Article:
10. I think it's only the usual suspects who've benefitted much, in either country, actually:
... By comparison with the rest of the eurozone, Germany's recent economic performance has looked good. But compared with the days of Konrad Adenauer, Ludwig Erhard or Willy Brandt, it has been unimpressive. For much of the past decade, German banks were as reckless as their American and British counterparts, shifting capital abroad to finance housing bubbles in Spain and Greece. Investment in domestic industry was weak until the advent of the sovereign debt crisis prompted a much more conservative approach to lending.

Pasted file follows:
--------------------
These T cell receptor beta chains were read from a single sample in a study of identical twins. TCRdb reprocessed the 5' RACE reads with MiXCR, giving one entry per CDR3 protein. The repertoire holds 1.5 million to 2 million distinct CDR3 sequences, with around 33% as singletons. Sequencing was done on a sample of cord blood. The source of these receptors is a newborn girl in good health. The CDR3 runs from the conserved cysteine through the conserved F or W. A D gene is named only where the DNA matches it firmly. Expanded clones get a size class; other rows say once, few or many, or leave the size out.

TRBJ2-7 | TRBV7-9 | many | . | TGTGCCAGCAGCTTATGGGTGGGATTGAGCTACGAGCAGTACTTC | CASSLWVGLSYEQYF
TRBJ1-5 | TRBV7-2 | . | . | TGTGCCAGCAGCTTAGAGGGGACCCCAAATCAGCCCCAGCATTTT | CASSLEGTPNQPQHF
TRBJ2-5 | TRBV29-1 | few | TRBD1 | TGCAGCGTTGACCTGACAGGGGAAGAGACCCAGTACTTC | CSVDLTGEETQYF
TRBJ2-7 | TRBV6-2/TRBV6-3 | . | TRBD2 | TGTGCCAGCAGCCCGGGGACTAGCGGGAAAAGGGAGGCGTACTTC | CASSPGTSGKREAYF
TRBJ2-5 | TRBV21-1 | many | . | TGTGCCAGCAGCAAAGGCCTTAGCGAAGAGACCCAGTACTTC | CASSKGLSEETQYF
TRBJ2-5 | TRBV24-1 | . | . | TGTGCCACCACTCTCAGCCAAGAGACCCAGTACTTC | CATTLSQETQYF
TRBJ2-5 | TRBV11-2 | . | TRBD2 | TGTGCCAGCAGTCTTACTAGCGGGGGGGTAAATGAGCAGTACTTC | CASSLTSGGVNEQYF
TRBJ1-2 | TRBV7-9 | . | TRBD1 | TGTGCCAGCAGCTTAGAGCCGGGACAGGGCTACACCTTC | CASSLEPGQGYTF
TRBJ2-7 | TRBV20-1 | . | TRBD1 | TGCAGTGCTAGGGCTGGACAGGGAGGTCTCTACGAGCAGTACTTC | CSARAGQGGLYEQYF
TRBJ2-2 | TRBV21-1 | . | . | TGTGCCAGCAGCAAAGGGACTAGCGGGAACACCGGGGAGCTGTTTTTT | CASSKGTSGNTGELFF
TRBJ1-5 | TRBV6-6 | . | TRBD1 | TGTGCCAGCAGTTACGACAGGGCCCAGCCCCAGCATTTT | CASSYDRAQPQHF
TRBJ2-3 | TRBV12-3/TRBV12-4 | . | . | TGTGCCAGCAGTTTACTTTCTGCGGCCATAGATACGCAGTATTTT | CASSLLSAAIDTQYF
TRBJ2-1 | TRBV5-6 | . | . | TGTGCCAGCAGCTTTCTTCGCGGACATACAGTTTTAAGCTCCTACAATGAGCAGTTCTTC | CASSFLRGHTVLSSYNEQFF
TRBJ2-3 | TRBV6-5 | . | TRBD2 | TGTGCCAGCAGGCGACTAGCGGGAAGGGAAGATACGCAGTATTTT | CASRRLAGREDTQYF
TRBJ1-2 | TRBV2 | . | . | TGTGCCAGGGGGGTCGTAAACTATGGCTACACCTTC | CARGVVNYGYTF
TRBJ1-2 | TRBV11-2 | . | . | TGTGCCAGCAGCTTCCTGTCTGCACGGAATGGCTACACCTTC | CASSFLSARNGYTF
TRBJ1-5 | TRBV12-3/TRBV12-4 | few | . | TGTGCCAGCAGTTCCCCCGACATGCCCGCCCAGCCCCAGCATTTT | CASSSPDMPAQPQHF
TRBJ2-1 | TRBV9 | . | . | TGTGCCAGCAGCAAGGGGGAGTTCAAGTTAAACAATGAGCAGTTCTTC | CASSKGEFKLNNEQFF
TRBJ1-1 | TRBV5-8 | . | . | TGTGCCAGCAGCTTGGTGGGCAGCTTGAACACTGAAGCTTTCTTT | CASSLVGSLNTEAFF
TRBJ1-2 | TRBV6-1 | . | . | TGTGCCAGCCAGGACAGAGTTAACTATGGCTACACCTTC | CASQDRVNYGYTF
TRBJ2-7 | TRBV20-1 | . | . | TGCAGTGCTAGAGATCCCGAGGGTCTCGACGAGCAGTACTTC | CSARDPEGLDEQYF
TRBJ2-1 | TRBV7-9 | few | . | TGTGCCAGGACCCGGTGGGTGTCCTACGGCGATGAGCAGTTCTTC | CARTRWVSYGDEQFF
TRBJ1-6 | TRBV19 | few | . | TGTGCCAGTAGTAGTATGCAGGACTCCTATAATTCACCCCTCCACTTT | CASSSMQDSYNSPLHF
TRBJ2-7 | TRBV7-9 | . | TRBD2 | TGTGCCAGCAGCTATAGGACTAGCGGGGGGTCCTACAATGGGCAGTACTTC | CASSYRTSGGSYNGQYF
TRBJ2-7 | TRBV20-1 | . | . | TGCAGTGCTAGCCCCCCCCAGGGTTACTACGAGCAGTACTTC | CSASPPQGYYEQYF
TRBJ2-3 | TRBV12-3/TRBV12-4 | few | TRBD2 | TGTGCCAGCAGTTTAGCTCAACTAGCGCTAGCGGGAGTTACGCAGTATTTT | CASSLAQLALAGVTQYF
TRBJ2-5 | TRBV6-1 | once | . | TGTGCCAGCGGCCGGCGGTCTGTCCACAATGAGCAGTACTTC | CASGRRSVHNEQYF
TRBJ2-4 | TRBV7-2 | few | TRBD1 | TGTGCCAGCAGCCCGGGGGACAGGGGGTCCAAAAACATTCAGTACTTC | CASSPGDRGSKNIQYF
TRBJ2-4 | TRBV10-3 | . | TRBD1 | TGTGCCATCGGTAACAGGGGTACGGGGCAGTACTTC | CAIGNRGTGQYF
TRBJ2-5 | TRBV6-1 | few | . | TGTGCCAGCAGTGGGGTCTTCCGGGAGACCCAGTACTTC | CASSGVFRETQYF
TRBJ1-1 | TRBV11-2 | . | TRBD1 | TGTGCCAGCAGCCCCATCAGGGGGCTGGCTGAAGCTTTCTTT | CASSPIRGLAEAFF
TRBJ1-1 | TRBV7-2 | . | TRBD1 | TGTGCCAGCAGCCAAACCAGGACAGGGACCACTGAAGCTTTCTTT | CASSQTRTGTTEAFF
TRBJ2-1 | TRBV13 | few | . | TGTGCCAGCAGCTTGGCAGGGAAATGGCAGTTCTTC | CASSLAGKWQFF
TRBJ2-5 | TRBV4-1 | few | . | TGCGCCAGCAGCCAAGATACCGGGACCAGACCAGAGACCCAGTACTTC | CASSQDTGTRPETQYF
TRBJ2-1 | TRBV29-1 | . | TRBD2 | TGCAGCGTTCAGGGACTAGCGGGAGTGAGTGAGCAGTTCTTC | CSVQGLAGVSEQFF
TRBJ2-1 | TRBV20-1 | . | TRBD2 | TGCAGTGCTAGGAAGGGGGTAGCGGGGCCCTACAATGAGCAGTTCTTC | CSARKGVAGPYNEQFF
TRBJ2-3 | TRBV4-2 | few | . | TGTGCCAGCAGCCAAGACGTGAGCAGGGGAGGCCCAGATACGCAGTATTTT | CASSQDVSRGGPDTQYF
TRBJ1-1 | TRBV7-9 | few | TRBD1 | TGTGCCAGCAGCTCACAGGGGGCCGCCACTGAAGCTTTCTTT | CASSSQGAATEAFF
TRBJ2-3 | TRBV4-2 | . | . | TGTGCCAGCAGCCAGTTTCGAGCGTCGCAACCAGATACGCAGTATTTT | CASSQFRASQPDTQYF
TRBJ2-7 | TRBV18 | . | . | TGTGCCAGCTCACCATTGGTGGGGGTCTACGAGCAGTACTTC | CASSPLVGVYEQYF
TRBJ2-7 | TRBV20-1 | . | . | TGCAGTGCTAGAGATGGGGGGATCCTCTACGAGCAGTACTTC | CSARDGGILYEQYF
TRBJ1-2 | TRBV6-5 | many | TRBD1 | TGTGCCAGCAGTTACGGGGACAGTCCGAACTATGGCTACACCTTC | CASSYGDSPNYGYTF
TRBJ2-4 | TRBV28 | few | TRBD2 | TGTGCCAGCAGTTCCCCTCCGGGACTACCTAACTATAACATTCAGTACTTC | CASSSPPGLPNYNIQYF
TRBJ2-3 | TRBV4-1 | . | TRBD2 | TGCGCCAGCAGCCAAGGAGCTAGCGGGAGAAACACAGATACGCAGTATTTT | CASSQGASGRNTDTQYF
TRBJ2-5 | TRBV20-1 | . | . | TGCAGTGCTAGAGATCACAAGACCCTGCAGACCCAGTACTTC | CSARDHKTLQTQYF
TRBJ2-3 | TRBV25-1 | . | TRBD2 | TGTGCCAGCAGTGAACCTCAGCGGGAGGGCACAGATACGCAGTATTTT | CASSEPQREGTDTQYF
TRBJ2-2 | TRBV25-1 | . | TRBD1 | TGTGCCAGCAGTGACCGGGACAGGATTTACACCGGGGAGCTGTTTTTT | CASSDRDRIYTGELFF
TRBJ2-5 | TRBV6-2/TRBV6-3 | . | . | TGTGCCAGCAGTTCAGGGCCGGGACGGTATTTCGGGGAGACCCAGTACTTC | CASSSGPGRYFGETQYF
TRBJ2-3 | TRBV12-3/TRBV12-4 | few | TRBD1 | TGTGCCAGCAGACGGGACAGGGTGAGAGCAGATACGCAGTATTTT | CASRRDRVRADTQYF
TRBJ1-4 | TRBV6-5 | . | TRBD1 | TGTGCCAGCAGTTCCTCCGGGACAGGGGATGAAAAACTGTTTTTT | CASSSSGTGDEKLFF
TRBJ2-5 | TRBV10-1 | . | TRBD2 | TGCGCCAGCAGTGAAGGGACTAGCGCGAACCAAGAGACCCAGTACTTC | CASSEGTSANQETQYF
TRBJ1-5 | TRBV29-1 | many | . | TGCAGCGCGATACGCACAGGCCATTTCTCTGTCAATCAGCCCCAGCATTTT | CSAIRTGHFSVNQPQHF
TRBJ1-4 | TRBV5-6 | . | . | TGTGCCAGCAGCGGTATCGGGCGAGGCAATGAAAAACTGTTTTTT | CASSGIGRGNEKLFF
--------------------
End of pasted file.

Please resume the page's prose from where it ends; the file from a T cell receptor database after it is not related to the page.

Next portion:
"It is a myth that the German economy has gained from euro membership," said Charles Dumas, of Lombard Street Research. "Its growth has decelerated. Its growth of productivity has halved. Its citizens have accepted severe wage restraint without the former benefit of a rising currency, leading to negligible gains in consumer welfare. The undervaluation granted by their wage restraint has benefited producers artificially, and weakened the incentive to cut out waste – hence lower productivity growth."...